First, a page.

Background: A low resting metabolic rate (RMR) for a given body size and composition is partly genetically determined and has been suggested to be a risk factor for weight gain. Moreover, a low relative RMR has been reported in some, but not all, studies of formerly obese persons. The inconsistent reports may be due to a lack of statistical power to detect small differences in RMR and improper adjustment for body size and composition.
Objective: We conducted a meta-analysis based on published studies of RMR in formerly obese persons [body mass index (in kg/m2) < or = 27] and matched control subjects who had never been obese.
Design: We performed both an individual subject data meta-analysis and a traditional meta-analysis.
Results: The individual subject data meta-analysis included 124 formerly obese and 121 control subjects. RMR adjusted for differences in fat-free mass and fat mass was 2.9% lower in formerly obese subjects than in control subjects (P = 0.09). A low relative RMR (> 1 SD below the mean of the control group) was found in 3.3% of the control subjects and in 15.3% of the formerly obese subjects [difference: 12% (95% CI: 4.7%, 19.3%); P < 0.003]. The traditional meta-analysis was based on 12 studies (including 94 formerly obese and 99 control subjects) and included 3 studies not represented in the individual subject data analysis. In this analysis, relative RMR was lower in the formerly obese group than in the control group by 5.1% (95% CI: 1.7%, 8.6%).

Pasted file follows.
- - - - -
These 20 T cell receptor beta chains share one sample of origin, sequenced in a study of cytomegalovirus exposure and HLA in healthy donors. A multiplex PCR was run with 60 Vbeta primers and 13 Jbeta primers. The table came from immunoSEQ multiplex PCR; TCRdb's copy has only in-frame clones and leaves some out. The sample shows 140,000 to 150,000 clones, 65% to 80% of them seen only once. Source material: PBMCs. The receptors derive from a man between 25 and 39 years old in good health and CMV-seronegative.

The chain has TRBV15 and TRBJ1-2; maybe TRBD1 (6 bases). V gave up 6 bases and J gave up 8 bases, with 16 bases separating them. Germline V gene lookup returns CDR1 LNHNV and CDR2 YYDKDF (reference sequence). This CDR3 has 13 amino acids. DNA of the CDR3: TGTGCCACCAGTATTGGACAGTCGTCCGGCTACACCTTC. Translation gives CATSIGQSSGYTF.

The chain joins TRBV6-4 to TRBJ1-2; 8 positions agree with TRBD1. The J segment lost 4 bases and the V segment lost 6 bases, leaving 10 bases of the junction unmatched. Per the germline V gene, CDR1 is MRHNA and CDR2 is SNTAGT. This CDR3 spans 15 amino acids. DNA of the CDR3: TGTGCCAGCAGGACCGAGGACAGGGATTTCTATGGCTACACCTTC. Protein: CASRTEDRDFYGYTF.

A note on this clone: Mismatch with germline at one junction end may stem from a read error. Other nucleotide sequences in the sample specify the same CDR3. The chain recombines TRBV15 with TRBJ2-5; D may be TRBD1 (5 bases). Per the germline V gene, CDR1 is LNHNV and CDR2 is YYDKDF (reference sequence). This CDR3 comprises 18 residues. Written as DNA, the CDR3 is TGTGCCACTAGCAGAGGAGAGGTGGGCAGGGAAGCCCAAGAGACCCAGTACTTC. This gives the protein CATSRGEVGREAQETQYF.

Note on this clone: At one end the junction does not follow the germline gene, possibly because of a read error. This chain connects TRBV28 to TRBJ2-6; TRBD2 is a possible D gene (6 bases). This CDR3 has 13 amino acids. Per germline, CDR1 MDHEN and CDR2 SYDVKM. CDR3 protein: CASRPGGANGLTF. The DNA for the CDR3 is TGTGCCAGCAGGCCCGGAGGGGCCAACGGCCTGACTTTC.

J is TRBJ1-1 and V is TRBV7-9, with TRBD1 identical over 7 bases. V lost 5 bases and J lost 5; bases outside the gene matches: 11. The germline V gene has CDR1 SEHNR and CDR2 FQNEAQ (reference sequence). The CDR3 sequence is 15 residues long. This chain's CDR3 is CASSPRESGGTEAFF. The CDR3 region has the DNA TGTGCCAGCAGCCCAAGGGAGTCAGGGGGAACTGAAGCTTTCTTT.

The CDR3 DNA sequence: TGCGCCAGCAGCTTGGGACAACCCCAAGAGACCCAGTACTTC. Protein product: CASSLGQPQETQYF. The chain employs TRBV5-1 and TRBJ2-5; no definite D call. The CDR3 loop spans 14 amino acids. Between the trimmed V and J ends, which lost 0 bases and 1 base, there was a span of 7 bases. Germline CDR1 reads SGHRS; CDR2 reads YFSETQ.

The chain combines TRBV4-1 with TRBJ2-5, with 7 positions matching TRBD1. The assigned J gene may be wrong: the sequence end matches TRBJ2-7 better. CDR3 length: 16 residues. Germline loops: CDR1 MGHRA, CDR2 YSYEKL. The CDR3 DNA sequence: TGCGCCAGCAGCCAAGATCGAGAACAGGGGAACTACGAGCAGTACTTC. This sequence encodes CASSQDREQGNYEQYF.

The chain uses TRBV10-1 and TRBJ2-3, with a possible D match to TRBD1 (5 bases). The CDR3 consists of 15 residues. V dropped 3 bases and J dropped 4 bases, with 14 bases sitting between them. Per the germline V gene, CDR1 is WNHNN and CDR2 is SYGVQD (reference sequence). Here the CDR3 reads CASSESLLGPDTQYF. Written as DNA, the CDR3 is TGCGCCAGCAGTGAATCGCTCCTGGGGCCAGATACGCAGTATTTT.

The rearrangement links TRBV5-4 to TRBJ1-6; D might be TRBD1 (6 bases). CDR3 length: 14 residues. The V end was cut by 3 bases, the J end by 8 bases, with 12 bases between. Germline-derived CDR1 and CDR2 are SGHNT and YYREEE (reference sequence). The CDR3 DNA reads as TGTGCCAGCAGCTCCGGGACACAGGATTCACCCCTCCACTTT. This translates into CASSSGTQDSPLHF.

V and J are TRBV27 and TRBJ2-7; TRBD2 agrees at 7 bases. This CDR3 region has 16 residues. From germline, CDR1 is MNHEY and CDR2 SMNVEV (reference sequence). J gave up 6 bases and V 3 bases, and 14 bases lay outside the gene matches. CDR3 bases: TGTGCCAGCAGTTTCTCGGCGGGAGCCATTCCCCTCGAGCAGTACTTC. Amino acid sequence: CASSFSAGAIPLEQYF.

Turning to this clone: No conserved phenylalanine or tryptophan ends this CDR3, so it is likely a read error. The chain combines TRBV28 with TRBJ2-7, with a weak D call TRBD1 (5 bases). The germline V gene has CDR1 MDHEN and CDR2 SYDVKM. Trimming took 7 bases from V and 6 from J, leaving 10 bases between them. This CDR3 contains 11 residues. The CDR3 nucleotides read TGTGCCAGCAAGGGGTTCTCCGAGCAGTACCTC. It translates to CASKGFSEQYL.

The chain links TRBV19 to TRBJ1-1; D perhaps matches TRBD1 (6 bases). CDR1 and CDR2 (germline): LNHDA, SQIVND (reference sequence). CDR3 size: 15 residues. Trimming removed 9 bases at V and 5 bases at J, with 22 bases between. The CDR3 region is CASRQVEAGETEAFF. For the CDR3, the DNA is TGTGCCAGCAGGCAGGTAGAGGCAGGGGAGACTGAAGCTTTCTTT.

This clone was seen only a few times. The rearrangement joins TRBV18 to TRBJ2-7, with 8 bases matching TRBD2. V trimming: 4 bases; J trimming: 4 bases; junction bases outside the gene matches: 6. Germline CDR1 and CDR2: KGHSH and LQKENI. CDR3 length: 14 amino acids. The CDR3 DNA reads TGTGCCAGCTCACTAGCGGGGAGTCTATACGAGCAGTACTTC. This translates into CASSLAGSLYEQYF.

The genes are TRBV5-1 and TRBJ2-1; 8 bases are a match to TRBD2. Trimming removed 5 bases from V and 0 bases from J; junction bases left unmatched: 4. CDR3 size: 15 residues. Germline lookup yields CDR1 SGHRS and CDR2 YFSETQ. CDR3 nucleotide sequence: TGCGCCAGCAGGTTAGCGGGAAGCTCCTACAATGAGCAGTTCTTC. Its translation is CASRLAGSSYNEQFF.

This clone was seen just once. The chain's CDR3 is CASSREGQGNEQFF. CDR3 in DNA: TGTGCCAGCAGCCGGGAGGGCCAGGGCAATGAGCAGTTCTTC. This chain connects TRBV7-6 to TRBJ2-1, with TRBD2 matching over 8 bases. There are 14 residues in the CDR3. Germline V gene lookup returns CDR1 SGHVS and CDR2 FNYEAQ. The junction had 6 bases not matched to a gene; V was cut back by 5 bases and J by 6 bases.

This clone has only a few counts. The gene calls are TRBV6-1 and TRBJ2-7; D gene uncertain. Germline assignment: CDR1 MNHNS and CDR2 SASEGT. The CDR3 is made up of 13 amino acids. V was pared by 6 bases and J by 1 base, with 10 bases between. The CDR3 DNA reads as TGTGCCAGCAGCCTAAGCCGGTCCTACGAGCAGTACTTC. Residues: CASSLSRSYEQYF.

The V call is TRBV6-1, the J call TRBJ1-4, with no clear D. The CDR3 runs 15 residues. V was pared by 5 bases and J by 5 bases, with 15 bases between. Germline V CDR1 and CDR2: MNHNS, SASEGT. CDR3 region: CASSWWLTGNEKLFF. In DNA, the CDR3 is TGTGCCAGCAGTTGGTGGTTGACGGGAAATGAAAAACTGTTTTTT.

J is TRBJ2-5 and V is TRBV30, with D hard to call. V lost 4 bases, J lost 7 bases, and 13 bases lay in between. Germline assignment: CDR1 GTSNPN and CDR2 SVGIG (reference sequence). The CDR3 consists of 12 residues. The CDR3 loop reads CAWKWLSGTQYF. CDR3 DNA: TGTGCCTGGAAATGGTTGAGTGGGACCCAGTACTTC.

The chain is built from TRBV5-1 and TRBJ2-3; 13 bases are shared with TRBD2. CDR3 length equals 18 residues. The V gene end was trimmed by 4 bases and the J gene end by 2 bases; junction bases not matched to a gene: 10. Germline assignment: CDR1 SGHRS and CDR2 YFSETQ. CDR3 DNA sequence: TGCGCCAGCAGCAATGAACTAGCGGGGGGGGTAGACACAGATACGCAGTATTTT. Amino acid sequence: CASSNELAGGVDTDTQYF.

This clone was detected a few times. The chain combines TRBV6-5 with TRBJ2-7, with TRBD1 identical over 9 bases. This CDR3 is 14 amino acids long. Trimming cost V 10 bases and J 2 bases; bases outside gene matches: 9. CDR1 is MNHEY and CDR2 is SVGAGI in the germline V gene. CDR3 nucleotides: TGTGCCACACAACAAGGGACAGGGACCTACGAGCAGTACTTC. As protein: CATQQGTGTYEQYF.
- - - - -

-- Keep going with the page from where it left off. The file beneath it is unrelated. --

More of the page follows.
Conclusions: Formerly obese subjects had a 3-5% lower mean relative RMR than control subjects; the difference could be explained by a low RMR being more frequent among the formerly obese subjects than among the control subjects. Whether the cause of the low RMR is genetic or acquired, the existence of a low RMR is likely to contribute to the high rate of weight regain in formerly obese persons.